Read the interview.

06 Dec 2016: Google to Power Itself Using
100 Percent Renewable Energy in 2017

Google announced that it has purchased enough solar and wind capacity, 2.6 gigawatts, to run entirely on renewable energy next year.

The company, whose data centers and offices consume as much electricity as the city of San Francisco, will get most of its wind energy from the U.S. Midwest, the Netherlands, Norway, and Sweden, and its solar from contracts in North Carolina and Chile. Google bought its first wind power in 2010 and is now the world’s largest corporate buyer of renewable energy. “The science tells us that tackling climate change is an urgent global priority,” said Urs Hölzle, Google’s senior vice president of technical infrastructure. “We believe the private sector, in partnership with policy leaders, must take bold steps and that we can do so in a way that leads to growth and opportunity.”

 

Interview: Are Trees Sentient?
Certainly, Says German Forester

In his bestselling book, The Hidden Life of Trees, German forester Peter Wohlleben argues
Peter Wohlleben

Peter Wohlleben
that to save the world’s forests from climate change and other threats we must first recognize that trees are “wonderful beings” with innate adaptability, intelligence, and the capacity to communicate with — and heal — other trees. In an interview with Yale Environment 360, Wohlleben discusses how trees live in families, have an inborn memory of events like previous droughts, and possess the capacity to make decisions and fight off predators. Wohlleben has been criticized for anthropomorphizing trees, but he maintains that to succeed in preserving our forests in a rapidly warming world, we must start to look at trees in an entirely different light.
Read the interview.

02 Dec 2016: To Fight Air Pollution, Four
Cities Announce Ban on Diesel Cars By 2025

Four of the world’s largest cities announced Friday that they will ban diesel cars by 2025 in an effort to cut air pollution.

Traffic and smog in the outskirts of Paris.
Leaders from Paris, Madrid, Athens, and Mexico City made the declaration at the C40 Mayors Summit, a biennial meeting of civic leaders concerned about climate change. Toxic air is responsible for an estimated 3 million premature deaths each year, according to recent research by the World Health Organization. While diesel engines burn fuel more efficiently and therefore release less carbon dioxide, they do produce nitrogen dioxide and particulates that can inflame and damage people’s lungs. “Mayors have already stood up to say that climate change is one of the greatest challenges we face,” said Anne Hidalgo, the mayor of Paris. “Today, we also stand up to say we no longer tolerate air pollution and the health problems and deaths it causes.”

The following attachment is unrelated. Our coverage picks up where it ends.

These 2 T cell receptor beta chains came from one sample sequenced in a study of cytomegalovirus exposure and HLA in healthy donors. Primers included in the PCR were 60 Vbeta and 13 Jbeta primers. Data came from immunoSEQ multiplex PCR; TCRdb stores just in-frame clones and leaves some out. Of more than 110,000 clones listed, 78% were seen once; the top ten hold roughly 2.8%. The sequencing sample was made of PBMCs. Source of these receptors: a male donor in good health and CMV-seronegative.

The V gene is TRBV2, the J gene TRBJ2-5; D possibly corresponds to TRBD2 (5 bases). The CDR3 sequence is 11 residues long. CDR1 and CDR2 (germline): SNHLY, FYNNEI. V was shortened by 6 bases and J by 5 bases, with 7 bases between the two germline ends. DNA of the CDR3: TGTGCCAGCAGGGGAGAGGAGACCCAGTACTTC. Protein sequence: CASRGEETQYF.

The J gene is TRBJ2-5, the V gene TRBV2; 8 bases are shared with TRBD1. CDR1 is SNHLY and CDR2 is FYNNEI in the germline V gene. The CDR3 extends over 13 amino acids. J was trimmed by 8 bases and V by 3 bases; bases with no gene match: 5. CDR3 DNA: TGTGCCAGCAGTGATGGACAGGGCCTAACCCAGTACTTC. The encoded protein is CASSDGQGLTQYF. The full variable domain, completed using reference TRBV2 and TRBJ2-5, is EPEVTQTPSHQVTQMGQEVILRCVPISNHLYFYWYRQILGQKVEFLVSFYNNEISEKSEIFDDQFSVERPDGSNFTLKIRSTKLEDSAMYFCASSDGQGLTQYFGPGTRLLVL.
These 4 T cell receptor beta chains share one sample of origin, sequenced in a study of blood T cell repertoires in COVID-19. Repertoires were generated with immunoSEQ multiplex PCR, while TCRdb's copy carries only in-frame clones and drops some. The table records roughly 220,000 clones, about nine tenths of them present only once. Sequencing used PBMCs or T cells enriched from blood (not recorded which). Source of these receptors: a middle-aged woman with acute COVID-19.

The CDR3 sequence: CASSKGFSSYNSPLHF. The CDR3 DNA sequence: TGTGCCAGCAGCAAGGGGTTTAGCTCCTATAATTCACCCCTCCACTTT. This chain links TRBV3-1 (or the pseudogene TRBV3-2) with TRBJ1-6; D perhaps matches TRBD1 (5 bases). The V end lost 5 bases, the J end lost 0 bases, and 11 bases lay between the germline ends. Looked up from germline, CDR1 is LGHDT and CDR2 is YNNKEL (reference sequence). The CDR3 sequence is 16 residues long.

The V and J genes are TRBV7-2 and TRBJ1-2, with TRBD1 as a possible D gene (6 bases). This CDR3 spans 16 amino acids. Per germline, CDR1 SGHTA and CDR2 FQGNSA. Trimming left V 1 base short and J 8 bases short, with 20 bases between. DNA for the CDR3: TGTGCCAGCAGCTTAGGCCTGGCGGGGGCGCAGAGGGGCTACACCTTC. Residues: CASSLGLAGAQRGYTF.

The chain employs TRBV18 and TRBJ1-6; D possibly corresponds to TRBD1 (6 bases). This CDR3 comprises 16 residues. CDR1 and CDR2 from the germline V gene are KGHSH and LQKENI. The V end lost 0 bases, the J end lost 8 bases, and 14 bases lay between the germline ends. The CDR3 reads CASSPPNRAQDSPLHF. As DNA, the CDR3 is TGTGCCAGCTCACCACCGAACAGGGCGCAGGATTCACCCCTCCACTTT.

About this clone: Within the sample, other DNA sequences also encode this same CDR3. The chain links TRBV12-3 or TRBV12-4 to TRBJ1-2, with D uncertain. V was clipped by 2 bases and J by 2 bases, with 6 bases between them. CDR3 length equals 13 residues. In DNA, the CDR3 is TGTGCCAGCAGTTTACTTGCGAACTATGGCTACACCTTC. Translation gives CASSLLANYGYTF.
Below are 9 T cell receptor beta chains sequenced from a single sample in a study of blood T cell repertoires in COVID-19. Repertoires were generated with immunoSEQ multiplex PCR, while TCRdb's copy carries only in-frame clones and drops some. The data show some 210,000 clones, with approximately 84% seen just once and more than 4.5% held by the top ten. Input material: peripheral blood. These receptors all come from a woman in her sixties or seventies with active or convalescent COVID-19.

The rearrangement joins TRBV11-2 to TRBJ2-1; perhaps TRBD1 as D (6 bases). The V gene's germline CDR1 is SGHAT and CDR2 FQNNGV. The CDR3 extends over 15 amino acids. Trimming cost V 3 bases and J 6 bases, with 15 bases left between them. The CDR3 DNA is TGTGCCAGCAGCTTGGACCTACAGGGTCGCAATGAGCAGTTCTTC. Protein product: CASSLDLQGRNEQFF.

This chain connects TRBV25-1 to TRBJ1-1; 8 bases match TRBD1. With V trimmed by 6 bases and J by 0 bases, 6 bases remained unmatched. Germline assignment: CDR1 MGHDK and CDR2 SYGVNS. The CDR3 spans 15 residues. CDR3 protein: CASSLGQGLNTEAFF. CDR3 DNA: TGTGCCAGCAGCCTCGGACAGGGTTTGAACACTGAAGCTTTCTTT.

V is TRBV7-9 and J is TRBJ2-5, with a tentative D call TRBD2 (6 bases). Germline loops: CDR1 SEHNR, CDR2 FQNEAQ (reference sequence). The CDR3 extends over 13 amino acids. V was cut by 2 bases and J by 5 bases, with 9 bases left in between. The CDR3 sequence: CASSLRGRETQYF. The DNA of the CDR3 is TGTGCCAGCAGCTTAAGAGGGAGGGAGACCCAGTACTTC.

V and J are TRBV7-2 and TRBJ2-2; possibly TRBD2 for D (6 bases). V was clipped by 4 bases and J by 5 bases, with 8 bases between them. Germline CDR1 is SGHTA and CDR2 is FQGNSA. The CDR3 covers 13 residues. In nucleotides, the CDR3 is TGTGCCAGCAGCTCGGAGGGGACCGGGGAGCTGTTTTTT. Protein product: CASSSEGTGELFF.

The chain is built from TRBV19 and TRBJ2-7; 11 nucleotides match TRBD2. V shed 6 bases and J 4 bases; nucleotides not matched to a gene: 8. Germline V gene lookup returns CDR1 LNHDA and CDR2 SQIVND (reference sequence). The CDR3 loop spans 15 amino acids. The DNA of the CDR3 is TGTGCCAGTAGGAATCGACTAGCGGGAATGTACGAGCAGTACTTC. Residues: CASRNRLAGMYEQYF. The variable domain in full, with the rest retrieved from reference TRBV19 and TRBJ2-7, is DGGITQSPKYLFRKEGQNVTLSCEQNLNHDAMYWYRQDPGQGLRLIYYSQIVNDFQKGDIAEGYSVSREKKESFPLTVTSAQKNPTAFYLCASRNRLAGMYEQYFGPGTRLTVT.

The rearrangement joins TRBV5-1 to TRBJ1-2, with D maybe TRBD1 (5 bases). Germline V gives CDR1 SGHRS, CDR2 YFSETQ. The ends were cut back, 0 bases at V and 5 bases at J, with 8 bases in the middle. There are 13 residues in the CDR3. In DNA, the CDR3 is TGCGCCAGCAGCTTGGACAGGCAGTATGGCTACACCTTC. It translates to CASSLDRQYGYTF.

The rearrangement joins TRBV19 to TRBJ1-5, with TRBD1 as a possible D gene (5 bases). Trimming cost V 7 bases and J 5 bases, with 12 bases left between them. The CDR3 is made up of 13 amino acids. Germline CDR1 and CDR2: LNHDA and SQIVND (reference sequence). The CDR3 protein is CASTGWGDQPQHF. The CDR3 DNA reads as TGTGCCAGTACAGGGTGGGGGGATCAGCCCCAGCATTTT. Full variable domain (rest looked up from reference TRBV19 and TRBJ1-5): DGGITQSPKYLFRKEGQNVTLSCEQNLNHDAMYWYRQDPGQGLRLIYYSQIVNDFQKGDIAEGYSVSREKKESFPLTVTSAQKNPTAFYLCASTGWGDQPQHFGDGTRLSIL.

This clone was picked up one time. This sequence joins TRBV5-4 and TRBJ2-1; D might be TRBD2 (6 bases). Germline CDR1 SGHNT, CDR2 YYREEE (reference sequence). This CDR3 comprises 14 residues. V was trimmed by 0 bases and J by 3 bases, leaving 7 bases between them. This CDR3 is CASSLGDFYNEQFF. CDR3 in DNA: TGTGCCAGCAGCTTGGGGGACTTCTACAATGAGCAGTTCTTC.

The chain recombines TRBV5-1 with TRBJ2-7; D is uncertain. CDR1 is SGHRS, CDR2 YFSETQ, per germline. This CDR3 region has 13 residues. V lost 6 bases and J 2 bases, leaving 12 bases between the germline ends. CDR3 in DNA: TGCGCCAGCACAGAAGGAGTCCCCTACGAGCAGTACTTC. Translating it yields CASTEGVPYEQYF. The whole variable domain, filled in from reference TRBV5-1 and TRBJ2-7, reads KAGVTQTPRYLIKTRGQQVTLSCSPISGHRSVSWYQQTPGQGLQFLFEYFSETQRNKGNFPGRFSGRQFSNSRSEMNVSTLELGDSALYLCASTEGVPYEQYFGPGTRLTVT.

Interview: At Standing Rock Protest,
A Battle Over Fossil Fuels and Land

For more than eight months, the Standing Rock Sioux Tribe in North Dakota has been leading a protest to stop an oil pipeline from
Kyle Powys Whyte

Kyle Powys Whyte
potentially threatening its drinking water and sacred sites. In many ways, the battle over the Dakota Access Pipeline is a traditional fight over Native American land rights. But as indigenous rights expert Kyle Powys Whyte sees it, the demonstration also points to the important role tribes have played in opposing fossil fuel energy projects in recent years. “Almost everywhere you go, tribes have taken direct action to protect their health and their cultures and their economies from the threats, as well as the false promises of, extractive industries,” he says. In an interview with Yale Environment 360, Powys Whyte talks about the long history of coal and oil and gas development on native lands and why Standing Rock has become a lightning rod for opposition to fossil fuels.
Read the interview.

30 Nov 2016: Soils Could Release 55 Trillion
Kilograms of Carbon By Mid-Century

The world’s soils act as critical storage for carbon, sequestering carbon from the atmosphere to fuel plant and microbial activity.

Permafrost in Greenland.
But scientists warned this week that as soils warm in response to climate change, they could release 55 trillion kilograms of carbon by mid-century — roughly equivalent to the projected emissions of the United States, or 17 percent of all countries, during that same period. The largest losses will be from high-latitude ecosystems, the new study, led by scientists at the Yale School of Forestry & Environmental Studies and published in the journal Nature, said. This includes Arctic and sub-Arctic permafrost, where colder temperatures and slow microbial activity have led to the buildup of massive carbon reserves over thousands of years. The scientists found that for every 1 degree Celsius of global warming, soils will release approximately 30 trillion kilograms of carbon into the atmosphere, or twice the annual emissions from human activities.

 
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An indigenous tribe’s deadly fight to save its ancestral land in the Amazon rainforest from logging.
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Food waste
An e360 video series looks at the staggering amount of food wasted in the U.S. – a problem with major human and environmental costs.
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Choco rainforest Cacao
Residents of the Chocó Rainforest in Ecuador are choosing to plant cacao over logging in an effort to slow deforestation.
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Tribal people and ranchers join together to stop a project that would haul coal across their Montana land.